By Alan Bean
Two Latino parents were arrested in Detroit on Tuesday morning as they dropped their children off at school. Immigrant rights groups are outraged. Officials with Immigration and Customs Enforcement (ICE) say they were simply following procedures.
Although Latino voters gave Barack Obama his margin of victory in 2012, more undocumented residents have been deported under his watch than under any previous administration. Obama won because Latino voters perceived, correctly, that the situation would have deteriorated even further had Mitt Romney become president.
Were the ICE officials who arrested two men in front of their children following standard procedures? Probably. The Obama administration is ostensibly focusing on deporting criminals while going easy on undocumented residents with close family ties in America. Unfortunately, as the article below makes clear, entering the country without documentation is now a federal crime even, as is often the case, the primary reason for entering the United States was to be re-united with young children.
If you were deported as an “illegal alien” while your citizen child remained in the United States, what would you do?
Nothing? Perhaps, but if you didn’t do everything in your power to get back with your child you would lose my respect (and Jesus wouldn’t be impressed either).
Yet this was precisely the crime that transformed one of the arrested fathers into a “criminal alien”.
The other man had been arrested for driving under the influence. A serious crime, right? But would an arrest have taken place if the man’s physical characteristics hadn’t placed him in the “suspicious” category?
On the basis of this brief article, it’s impossible to know. Was he apprehended because he was swerving all over the road; or was he stopped because he fit the “criminal alien” profile and when they ran a routine test it turned out he had consumed one too many?
How many times have you slid behind the wheel in a state of mild inebriation? Perhaps never, but most of us will drive if we don’t “feel drunk”, not realizing that we are probably a hair over the legal limit. Should we do this? Of course we shouldn’t. Should we be deported for doing it? Well, that’s not a question most of us will never have to worry about.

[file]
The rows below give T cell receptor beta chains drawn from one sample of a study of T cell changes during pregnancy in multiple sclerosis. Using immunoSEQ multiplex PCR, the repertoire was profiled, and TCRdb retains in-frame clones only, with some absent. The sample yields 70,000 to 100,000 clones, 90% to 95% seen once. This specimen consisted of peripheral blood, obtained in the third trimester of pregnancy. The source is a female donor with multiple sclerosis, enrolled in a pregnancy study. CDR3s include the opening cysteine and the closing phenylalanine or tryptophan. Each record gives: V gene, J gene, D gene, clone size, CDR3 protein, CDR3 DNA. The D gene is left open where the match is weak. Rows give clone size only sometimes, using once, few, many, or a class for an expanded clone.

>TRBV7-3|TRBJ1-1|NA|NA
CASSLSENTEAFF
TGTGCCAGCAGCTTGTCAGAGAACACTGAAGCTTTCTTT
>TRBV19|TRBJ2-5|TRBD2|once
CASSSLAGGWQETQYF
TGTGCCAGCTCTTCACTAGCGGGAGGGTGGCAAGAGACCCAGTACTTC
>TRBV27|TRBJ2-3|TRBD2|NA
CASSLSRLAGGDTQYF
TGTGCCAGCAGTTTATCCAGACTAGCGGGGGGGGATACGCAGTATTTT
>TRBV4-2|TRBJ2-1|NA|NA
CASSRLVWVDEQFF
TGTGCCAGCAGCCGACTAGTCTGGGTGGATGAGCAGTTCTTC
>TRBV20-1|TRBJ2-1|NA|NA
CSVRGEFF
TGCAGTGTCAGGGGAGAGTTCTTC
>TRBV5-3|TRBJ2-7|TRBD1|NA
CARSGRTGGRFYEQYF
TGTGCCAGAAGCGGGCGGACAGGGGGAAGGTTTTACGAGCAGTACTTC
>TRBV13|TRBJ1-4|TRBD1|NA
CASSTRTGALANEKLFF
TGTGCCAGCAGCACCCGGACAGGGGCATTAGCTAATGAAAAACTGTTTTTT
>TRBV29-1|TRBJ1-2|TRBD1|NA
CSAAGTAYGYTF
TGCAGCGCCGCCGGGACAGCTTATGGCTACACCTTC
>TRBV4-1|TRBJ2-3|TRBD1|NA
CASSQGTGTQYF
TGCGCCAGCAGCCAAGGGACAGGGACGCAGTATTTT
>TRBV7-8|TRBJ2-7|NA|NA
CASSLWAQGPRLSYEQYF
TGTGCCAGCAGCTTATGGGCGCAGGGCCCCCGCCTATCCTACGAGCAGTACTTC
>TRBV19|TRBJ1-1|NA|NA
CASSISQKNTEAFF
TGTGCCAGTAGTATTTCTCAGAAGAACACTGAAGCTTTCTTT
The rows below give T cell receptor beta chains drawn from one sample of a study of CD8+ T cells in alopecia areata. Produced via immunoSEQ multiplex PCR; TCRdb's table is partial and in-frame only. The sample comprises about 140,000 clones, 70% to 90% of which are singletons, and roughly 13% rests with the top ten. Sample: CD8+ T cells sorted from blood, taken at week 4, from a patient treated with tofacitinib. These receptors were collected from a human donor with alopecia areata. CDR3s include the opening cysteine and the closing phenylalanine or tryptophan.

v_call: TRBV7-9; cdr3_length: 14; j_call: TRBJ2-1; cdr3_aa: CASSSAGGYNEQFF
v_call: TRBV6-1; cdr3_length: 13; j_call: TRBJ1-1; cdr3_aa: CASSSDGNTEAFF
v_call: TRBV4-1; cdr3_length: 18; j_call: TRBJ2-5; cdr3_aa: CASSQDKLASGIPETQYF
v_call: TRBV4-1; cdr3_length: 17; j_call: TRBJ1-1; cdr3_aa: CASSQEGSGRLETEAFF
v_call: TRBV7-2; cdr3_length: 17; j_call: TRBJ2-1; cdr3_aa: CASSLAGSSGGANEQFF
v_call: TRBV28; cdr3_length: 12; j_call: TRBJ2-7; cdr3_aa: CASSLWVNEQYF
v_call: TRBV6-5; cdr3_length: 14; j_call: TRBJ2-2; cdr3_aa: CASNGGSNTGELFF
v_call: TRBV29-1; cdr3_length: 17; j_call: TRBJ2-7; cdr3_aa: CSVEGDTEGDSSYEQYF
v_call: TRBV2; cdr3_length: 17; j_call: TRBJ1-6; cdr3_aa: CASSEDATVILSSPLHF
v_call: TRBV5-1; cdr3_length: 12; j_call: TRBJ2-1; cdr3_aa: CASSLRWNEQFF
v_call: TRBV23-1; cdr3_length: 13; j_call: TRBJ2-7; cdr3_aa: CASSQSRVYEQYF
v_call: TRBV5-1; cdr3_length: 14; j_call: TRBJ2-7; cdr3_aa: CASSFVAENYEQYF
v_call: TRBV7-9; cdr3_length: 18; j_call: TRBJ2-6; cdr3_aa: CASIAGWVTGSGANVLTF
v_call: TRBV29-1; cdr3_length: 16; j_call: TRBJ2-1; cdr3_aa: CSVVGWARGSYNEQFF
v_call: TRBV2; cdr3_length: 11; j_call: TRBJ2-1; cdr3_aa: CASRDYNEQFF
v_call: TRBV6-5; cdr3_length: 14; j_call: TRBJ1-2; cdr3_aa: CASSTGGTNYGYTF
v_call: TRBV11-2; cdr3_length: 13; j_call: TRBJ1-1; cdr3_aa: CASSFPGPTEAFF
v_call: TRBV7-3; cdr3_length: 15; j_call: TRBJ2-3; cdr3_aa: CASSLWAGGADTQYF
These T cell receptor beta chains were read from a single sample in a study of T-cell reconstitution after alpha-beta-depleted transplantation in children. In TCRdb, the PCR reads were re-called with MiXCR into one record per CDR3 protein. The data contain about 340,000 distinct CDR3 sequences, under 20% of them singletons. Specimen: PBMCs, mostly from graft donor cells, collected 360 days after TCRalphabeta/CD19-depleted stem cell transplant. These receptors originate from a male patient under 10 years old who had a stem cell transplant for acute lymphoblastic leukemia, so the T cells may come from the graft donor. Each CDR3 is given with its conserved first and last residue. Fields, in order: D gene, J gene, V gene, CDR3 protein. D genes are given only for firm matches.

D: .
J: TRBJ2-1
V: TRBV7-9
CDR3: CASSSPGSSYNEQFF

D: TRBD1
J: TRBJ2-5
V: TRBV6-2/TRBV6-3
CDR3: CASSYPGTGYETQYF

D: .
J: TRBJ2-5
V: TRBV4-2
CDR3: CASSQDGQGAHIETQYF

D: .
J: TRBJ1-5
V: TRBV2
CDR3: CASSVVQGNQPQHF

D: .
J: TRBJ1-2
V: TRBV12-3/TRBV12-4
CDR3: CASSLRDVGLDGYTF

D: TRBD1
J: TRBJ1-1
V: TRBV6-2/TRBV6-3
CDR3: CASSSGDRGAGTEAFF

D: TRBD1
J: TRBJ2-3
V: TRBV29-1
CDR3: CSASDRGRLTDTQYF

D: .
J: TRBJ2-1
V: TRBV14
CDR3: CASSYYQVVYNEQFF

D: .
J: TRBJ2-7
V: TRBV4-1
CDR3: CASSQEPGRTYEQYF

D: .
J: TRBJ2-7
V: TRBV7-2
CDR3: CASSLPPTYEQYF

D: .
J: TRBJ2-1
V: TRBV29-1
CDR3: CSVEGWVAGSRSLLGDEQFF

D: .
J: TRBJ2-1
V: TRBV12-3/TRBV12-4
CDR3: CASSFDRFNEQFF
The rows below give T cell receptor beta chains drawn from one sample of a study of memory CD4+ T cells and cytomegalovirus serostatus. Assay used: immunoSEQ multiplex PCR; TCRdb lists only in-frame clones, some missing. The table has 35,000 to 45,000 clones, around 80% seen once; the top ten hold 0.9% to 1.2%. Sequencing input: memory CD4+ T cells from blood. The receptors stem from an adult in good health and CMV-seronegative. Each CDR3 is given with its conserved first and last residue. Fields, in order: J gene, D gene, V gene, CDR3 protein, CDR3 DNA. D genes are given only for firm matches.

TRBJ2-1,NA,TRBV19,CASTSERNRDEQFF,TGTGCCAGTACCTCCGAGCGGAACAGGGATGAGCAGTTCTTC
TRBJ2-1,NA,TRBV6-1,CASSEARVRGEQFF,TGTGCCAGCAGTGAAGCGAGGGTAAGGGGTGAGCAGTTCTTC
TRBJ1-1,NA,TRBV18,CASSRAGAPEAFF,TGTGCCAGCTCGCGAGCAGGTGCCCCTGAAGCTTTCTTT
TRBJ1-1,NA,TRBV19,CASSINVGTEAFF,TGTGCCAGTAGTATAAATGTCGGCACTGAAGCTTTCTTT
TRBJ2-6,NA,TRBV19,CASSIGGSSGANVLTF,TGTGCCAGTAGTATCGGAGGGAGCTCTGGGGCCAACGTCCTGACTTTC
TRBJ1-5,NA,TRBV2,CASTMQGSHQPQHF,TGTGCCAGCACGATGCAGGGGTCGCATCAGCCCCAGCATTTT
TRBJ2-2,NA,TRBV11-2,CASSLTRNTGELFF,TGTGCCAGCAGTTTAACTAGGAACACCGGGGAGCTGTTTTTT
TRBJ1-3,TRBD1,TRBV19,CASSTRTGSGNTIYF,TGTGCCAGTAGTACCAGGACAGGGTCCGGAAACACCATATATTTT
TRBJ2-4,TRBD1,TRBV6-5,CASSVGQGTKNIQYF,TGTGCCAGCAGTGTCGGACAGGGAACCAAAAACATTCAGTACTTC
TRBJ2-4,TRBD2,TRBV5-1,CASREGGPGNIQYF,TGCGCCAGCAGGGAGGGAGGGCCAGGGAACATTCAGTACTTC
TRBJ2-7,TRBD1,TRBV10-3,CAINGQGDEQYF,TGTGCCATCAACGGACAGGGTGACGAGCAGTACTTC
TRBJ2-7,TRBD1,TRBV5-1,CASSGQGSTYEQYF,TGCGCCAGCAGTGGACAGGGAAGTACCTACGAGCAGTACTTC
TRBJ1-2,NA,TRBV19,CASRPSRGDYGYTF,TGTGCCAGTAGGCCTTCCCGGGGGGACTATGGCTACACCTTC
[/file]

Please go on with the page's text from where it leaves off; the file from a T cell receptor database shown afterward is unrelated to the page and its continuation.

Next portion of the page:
Immigrant rights activists say they were outraged by the arrests because watching your father arrested by ICE agents might traumatize young children. I’m sure it does. But would the children have been less traumatized if the immigration people had waited for a more opportune moment to make their move?
What the immigrant rights people really mean is that separating families in this way is immoral and ungodly under any circumstances. But they can’t say that because the nations’ right to control its borders by any means necessary cannot be questioned. So we say the ICE guys were being tacky and insensitive. And they were. But they were also just doing their jobs. Firing a couple of people for doing what we pay them to do will solve nothing. We need to rethink the immigration issue from the perspective of the child who watches daddy disappear into a police car never to be seen again.
If the Bible is anything to go by, that is God’s perspective.
Published: October 17, 2012
An operation by federal immigration agents in Detroit set off protests from Latino and church groups on Wednesday after the officers stopped two illegal immigrants as they were dropping off their children at school.